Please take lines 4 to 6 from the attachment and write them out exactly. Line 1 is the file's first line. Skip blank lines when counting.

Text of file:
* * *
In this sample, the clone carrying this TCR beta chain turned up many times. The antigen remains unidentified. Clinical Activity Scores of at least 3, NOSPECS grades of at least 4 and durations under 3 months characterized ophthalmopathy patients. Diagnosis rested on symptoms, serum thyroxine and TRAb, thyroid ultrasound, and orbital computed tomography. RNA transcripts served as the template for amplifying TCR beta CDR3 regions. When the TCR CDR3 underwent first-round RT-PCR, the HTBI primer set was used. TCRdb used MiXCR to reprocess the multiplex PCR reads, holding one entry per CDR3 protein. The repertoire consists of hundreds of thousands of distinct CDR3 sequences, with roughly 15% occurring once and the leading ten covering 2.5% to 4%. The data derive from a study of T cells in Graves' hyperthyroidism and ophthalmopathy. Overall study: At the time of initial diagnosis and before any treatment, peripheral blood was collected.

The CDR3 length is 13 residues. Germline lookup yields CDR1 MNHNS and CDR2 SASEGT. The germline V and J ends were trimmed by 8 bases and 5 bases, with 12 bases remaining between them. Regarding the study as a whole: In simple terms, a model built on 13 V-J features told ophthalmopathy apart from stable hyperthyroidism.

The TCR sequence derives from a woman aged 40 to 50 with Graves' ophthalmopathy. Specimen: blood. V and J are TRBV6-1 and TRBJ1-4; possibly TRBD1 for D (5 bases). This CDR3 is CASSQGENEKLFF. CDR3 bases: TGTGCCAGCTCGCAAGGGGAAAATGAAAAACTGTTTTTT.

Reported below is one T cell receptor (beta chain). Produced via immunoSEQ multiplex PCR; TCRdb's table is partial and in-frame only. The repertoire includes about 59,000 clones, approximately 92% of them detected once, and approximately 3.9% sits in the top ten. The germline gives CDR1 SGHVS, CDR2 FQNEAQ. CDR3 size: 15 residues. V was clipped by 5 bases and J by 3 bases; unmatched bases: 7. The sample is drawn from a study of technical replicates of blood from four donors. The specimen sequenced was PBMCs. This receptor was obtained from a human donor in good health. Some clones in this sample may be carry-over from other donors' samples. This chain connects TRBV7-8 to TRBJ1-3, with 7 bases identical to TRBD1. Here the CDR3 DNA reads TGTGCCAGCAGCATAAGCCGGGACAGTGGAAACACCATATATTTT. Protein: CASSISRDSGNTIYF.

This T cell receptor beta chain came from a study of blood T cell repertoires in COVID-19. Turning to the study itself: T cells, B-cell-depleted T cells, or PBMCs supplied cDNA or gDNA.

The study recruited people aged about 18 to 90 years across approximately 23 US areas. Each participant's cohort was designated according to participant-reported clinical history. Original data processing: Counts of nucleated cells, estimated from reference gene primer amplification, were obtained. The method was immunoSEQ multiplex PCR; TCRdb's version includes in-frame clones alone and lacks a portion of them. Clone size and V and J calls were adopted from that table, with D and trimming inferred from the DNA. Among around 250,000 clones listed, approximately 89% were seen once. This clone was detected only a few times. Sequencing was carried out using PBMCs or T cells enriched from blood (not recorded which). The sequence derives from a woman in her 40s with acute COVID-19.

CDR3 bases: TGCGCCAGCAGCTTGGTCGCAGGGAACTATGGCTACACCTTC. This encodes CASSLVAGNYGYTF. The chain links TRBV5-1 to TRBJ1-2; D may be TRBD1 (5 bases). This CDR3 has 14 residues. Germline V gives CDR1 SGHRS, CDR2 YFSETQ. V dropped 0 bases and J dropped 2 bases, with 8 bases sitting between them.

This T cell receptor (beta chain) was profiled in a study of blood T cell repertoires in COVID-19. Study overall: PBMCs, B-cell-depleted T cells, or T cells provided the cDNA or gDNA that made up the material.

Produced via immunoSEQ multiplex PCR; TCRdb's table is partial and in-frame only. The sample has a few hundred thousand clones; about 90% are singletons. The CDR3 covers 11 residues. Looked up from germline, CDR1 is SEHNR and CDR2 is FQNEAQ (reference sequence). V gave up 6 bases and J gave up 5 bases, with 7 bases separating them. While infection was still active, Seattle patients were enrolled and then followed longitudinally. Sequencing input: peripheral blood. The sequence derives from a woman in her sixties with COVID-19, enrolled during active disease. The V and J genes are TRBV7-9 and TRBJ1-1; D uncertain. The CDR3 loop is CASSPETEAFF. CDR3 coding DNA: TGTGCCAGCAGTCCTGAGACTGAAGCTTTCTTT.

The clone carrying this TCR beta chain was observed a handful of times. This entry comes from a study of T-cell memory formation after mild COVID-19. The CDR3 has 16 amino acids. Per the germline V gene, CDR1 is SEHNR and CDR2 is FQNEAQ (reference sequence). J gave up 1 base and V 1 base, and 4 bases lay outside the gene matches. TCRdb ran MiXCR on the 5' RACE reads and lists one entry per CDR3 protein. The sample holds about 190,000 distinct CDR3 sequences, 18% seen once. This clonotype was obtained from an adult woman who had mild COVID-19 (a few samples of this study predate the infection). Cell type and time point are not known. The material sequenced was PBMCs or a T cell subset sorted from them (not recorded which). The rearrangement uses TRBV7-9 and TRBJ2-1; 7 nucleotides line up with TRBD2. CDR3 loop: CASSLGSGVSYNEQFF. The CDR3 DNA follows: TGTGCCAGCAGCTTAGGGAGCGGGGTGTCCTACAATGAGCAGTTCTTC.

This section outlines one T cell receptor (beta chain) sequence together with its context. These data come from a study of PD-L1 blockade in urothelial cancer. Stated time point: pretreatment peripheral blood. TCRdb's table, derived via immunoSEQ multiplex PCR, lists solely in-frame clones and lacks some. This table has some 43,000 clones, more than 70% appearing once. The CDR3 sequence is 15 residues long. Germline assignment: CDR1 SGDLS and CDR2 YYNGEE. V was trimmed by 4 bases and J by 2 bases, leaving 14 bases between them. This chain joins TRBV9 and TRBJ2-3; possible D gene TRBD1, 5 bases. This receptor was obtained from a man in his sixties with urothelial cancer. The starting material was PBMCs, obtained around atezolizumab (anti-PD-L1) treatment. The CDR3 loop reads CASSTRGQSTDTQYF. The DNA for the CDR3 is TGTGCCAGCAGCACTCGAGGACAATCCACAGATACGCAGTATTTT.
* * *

Reported below is one T cell receptor (beta chain). Produced via immunoSEQ multiplex PCR; TCRdb's table is partial and in-frame only. The repertoire includes about 59,000 clones, approximately 92% of them detected once, and approximately 3.9% sits in the top ten. The germline gives CDR1 SGHVS, CDR2 FQNEAQ. CDR3 size: 15 residues. V was clipped by 5 bases and J by 3 bases; unmatched bases: 7. The sample is drawn from a study of technical replicates of blood from four donors. The specimen sequenced was PBMCs. This receptor was obtained from a human donor in good health. Some clones in this sample may be carry-over from other donors' samples. This chain connects TRBV7-8 to TRBJ1-3, with 7 bases identical to TRBD1. Here the CDR3 DNA reads TGTGCCAGCAGCATAAGCCGGGACAGTGGAAACACCATATATTTT. Protein: CASSISRDSGNTIYF.

This T cell receptor beta chain came from a study of blood T cell repertoires in COVID-19. Turning to the study itself: T cells, B-cell-depleted T cells, or PBMCs supplied cDNA or gDNA.

The study recruited people aged about 18 to 90 years across approximately 23 US areas. Each participant's cohort was designated according to participant-reported clinical history. Original data processing: Counts of nucleated cells, estimated from reference gene primer amplification, were obtained. The method was immunoSEQ multiplex PCR; TCRdb's version includes in-frame clones alone and lacks a portion of them. Clone size and V and J calls were adopted from that table, with D and trimming inferred from the DNA. Among around 250,000 clones listed, approximately 89% were seen once. This clone was detected only a few times. Sequencing was carried out using PBMCs or T cells enriched from blood (not recorded which). The sequence derives from a woman in her 40s with acute COVID-19.